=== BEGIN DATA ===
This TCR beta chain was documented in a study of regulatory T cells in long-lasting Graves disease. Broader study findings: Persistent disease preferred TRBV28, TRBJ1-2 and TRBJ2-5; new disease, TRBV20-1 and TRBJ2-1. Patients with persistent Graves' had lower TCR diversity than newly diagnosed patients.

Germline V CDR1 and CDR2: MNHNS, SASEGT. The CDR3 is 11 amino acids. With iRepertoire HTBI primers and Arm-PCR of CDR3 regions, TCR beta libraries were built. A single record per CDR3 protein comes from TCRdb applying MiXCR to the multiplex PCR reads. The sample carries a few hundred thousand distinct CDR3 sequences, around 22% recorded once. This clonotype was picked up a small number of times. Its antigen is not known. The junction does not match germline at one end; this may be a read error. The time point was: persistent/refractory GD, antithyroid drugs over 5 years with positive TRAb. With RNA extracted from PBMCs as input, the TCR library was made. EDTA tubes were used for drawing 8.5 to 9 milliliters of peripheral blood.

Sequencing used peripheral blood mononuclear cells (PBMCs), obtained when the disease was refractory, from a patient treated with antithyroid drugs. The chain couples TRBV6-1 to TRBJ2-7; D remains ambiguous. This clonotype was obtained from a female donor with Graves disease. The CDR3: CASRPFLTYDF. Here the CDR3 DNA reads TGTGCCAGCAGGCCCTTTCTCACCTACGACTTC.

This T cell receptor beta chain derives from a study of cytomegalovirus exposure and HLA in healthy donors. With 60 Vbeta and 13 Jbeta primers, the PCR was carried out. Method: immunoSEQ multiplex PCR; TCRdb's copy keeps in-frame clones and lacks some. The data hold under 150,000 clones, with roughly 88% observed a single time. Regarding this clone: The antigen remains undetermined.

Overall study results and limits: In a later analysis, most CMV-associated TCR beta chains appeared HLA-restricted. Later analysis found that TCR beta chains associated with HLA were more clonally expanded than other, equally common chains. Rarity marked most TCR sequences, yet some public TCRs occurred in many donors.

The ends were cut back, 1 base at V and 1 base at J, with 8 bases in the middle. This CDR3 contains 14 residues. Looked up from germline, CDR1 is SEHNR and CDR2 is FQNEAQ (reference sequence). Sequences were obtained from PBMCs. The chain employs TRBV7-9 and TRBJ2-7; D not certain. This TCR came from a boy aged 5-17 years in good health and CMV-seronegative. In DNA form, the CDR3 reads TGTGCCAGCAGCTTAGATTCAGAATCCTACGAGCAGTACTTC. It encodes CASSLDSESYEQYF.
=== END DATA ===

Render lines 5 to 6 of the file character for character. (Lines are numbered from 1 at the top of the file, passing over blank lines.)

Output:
Overall study results and limits: In a later analysis, most CMV-associated TCR beta chains appeared HLA-restricted. Later analysis found that TCR beta chains associated with HLA were more clonally expanded than other, equally common chains. Rarity marked most TCR sequences, yet some public TCRs occurred in many donors.

The ends were cut back, 1 base at V and 1 base at J, with 8 bases in the middle. This CDR3 contains 14 residues. Looked up from germline, CDR1 is SEHNR and CDR2 is FQNEAQ (reference sequence). Sequences were obtained from PBMCs. The chain employs TRBV7-9 and TRBJ2-7; D not certain. This TCR came from a boy aged 5-17 years in good health and CMV-seronegative. In DNA form, the CDR3 reads TGTGCCAGCAGCTTAGATTCAGAATCCTACGAGCAGTACTTC. It encodes CASSLDSESYEQYF.